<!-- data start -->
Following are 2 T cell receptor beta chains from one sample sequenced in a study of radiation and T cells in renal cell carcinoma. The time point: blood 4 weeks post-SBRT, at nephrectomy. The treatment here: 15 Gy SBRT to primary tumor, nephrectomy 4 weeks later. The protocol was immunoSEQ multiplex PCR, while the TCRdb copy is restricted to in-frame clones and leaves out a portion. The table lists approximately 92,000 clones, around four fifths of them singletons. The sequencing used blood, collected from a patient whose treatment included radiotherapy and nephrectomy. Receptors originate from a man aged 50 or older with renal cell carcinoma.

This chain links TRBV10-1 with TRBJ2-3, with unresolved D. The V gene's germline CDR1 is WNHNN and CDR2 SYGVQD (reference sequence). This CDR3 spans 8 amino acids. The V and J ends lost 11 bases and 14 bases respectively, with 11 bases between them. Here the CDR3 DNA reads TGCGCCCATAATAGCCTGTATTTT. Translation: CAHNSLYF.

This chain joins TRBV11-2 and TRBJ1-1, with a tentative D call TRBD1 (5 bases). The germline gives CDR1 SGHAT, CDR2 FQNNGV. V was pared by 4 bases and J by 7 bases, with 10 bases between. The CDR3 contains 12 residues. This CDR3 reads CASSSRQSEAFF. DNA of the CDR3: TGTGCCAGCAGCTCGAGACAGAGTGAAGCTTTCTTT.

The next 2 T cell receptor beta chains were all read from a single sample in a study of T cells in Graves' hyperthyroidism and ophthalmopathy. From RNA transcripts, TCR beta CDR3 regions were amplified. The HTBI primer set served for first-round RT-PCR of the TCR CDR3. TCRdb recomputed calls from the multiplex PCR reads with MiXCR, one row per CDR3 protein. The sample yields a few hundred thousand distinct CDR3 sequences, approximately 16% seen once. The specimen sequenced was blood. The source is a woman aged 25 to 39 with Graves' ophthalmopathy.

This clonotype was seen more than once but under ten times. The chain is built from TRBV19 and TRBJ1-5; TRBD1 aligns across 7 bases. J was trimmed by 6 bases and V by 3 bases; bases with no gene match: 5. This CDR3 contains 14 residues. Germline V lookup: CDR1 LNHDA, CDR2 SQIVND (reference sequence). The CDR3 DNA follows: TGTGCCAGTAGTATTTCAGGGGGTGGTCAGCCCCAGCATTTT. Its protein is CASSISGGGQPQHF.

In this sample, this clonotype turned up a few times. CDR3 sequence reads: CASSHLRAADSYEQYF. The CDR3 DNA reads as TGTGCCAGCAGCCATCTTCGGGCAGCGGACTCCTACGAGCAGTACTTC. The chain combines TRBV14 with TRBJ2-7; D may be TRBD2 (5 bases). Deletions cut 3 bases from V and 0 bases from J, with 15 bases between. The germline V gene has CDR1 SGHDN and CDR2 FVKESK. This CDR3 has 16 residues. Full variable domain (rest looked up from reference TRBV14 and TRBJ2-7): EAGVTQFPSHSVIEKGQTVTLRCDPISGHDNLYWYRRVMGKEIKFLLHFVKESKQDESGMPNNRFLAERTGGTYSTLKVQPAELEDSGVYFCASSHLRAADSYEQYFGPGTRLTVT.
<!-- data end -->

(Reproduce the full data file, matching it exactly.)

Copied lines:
Following are 2 T cell receptor beta chains from one sample sequenced in a study of radiation and T cells in renal cell carcinoma. The time point: blood 4 weeks post-SBRT, at nephrectomy. The treatment here: 15 Gy SBRT to primary tumor, nephrectomy 4 weeks later. The protocol was immunoSEQ multiplex PCR, while the TCRdb copy is restricted to in-frame clones and leaves out a portion. The table lists approximately 92,000 clones, around four fifths of them singletons. The sequencing used blood, collected from a patient whose treatment included radiotherapy and nephrectomy. Receptors originate from a man aged 50 or older with renal cell carcinoma.

This chain links TRBV10-1 with TRBJ2-3, with unresolved D. The V gene's germline CDR1 is WNHNN and CDR2 SYGVQD (reference sequence). This CDR3 spans 8 amino acids. The V and J ends lost 11 bases and 14 bases respectively, with 11 bases between them. Here the CDR3 DNA reads TGCGCCCATAATAGCCTGTATTTT. Translation: CAHNSLYF.

This chain joins TRBV11-2 and TRBJ1-1, with a tentative D call TRBD1 (5 bases). The germline gives CDR1 SGHAT, CDR2 FQNNGV. V was pared by 4 bases and J by 7 bases, with 10 bases between. The CDR3 contains 12 residues. This CDR3 reads CASSSRQSEAFF. DNA of the CDR3: TGTGCCAGCAGCTCGAGACAGAGTGAAGCTTTCTTT.

The next 2 T cell receptor beta chains were all read from a single sample in a study of T cells in Graves' hyperthyroidism and ophthalmopathy. From RNA transcripts, TCR beta CDR3 regions were amplified. The HTBI primer set served for first-round RT-PCR of the TCR CDR3. TCRdb recomputed calls from the multiplex PCR reads with MiXCR, one row per CDR3 protein. The sample yields a few hundred thousand distinct CDR3 sequences, approximately 16% seen once. The specimen sequenced was blood. The source is a woman aged 25 to 39 with Graves' ophthalmopathy.

This clonotype was seen more than once but under ten times. The chain is built from TRBV19 and TRBJ1-5; TRBD1 aligns across 7 bases. J was trimmed by 6 bases and V by 3 bases; bases with no gene match: 5. This CDR3 contains 14 residues. Germline V lookup: CDR1 LNHDA, CDR2 SQIVND (reference sequence). The CDR3 DNA follows: TGTGCCAGTAGTATTTCAGGGGGTGGTCAGCCCCAGCATTTT. Its protein is CASSISGGGQPQHF.

In this sample, this clonotype turned up a few times. CDR3 sequence reads: CASSHLRAADSYEQYF. The CDR3 DNA reads as TGTGCCAGCAGCCATCTTCGGGCAGCGGACTCCTACGAGCAGTACTTC. The chain combines TRBV14 with TRBJ2-7; D may be TRBD2 (5 bases). Deletions cut 3 bases from V and 0 bases from J, with 15 bases between. The germline V gene has CDR1 SGHDN and CDR2 FVKESK. This CDR3 has 16 residues. Full variable domain (rest looked up from reference TRBV14 and TRBJ2-7): EAGVTQFPSHSVIEKGQTVTLRCDPISGHDNLYWYRRVMGKEIKFLLHFVKESKQDESGMPNNRFLAERTGGTYSTLKVQPAELEDSGVYFCASSHLRAADSYEQYFGPGTRLTVT.